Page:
Will the Chilcot inquiry into the Iraq war ever be published?
So today MPs finally debate the non-appearance of the Chilcot report into Britain’s involvement in the Iraq war, 1,463 days since it last took evidence.
Even in the time that has elapsed since it was set up in June 2009, the consequences of the fateful decision to go to war against the dictatorship of Saddam Hussein have become ever more daunting.
The war itself cost at least 100,000 lives, and almost certainly many more. Some 4m people are reported to have been displaced by the bombing from the air, and the fighting on the ground.
Worse, the war itself effectively destroyed both the will and the capacity of the world to deal with the subsequent events in neighbouring Syria.
The Chilcot inquiry is what many might regard as effectively an inquiry by the British establishment.
All five of the appointed inquiry team were titled – four knights and a Baroness. Only one was educated in a state school. All but one has an Oxbridge background.
One of their number, Sir Martin Gilbert, had to withdraw from the inquiry as a result of ill health. He sadly died last night.
The chair, Sir John Chilcot, was the permanent secretary of the Northern Ireland Office during the critical period of peace consolidation in the province.
But even he can never have anticipated the six years of toil, obfuscation and delay that would surround his efforts in trying to penetrate the truth surrounding Britain’s involvement in the Iraq war.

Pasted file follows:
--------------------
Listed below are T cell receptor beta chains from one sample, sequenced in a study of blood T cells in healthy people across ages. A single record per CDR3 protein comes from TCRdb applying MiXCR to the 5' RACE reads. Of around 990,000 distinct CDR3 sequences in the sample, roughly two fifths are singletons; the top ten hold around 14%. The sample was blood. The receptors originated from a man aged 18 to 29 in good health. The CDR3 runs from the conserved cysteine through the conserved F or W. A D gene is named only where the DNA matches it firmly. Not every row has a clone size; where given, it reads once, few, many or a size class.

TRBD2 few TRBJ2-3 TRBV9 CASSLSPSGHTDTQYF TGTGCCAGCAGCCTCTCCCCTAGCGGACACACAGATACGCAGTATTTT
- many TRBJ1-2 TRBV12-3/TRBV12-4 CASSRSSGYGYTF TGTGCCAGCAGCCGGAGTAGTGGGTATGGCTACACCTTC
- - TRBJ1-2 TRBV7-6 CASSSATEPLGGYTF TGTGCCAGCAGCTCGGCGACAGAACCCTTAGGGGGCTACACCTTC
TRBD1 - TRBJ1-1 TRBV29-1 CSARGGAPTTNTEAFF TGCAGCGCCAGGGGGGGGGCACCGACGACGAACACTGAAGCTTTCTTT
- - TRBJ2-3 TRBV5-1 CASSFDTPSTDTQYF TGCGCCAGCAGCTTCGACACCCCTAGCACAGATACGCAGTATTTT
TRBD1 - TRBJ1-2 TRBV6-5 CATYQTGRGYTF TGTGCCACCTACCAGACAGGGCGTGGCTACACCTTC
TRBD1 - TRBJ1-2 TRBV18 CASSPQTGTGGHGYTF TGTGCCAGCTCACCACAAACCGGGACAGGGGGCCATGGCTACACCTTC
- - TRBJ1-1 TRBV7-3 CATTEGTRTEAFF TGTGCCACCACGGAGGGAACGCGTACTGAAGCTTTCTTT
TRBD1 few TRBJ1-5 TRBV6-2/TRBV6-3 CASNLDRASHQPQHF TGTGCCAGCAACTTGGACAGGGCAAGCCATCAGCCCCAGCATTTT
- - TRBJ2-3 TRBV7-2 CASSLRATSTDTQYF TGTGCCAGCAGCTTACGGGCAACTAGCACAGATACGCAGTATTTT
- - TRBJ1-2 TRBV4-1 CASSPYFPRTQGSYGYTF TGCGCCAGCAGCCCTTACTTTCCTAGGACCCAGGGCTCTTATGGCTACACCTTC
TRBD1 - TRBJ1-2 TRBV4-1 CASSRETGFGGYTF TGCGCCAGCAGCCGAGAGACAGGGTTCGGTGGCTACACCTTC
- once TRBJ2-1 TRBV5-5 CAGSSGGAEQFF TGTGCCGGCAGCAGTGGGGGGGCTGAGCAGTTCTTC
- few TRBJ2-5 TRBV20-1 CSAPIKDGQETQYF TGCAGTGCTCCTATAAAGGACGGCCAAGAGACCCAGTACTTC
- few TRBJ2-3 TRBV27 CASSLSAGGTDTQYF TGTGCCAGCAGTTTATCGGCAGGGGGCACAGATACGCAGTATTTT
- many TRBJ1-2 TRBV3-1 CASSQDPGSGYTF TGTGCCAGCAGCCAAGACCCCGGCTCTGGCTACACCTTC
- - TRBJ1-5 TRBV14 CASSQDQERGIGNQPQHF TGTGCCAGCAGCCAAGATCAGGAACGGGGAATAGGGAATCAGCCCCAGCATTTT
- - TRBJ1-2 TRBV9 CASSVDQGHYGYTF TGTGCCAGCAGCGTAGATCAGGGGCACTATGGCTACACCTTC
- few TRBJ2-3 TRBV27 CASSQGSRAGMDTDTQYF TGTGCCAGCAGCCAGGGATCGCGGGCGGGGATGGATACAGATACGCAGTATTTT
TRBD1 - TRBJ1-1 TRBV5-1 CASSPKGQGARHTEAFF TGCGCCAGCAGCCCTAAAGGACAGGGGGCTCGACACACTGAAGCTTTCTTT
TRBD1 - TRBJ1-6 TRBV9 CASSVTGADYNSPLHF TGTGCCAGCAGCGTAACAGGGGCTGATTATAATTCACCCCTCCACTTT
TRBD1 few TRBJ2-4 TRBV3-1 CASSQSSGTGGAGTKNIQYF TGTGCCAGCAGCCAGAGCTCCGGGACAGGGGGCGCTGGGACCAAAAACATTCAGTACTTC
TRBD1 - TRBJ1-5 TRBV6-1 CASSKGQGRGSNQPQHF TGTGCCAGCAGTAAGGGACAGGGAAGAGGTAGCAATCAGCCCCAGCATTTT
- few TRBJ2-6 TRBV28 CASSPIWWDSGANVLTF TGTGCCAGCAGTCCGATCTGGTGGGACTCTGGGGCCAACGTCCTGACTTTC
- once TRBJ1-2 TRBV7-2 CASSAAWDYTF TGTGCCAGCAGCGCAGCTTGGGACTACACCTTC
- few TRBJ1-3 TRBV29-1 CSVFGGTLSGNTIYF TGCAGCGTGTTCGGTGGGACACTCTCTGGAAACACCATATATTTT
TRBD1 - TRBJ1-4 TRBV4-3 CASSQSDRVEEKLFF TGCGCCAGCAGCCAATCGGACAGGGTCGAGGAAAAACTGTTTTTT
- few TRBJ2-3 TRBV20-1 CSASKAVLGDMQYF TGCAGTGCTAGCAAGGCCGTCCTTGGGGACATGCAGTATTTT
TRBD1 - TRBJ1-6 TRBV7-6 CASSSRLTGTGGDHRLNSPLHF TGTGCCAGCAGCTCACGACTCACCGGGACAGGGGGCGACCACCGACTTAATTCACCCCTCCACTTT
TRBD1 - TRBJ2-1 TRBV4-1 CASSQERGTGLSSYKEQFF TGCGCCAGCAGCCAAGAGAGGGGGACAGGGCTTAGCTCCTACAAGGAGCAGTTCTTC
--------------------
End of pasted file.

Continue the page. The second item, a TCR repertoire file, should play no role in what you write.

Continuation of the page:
In the period that the Inquiry has sat, the invasion of Iraq has come to be seen by many as one of the most disastrous political and military misjudgements since the end of the Second World War — an epithet previously long held by the British government’s decision in 1956 to invade Suez.
The Iraq war provided the midwife for the eruption of the Islamic State group.
The war also destroyed Iraq’s borders set by the British in 1926. It appears unlikely that the Iraq conceived and established then will ever be restored.
A failed war
I was one of a number of journalists who reported from Iraq in the 1980s and 90s. I witnessed the Iran/Iraq War in that period from both sides.
Like many, I was well aware of the tender balances, inter-marriages and tensions between the Sunni and Shia Muslims who populated Iraq. They have been shattered.
Indeed the tensions between Shia Islam led by Iran, and the Sunni Islam led by Saudi Arabia are now as bad as at any time in history.
It will be no comfort to those British families who lost loved ones on the Iraqi battle field to have to face the reality that the war is rapidly becoming seen as a military and strategic failure.
The absence of the Chilcot report merely compounds the pain. It will be no comfort to the British citizen to note that the war itself cost us all some £40bn.
This is a dark time in the history of our democratic processes. It is hard to see how today’s debate will lighten it.
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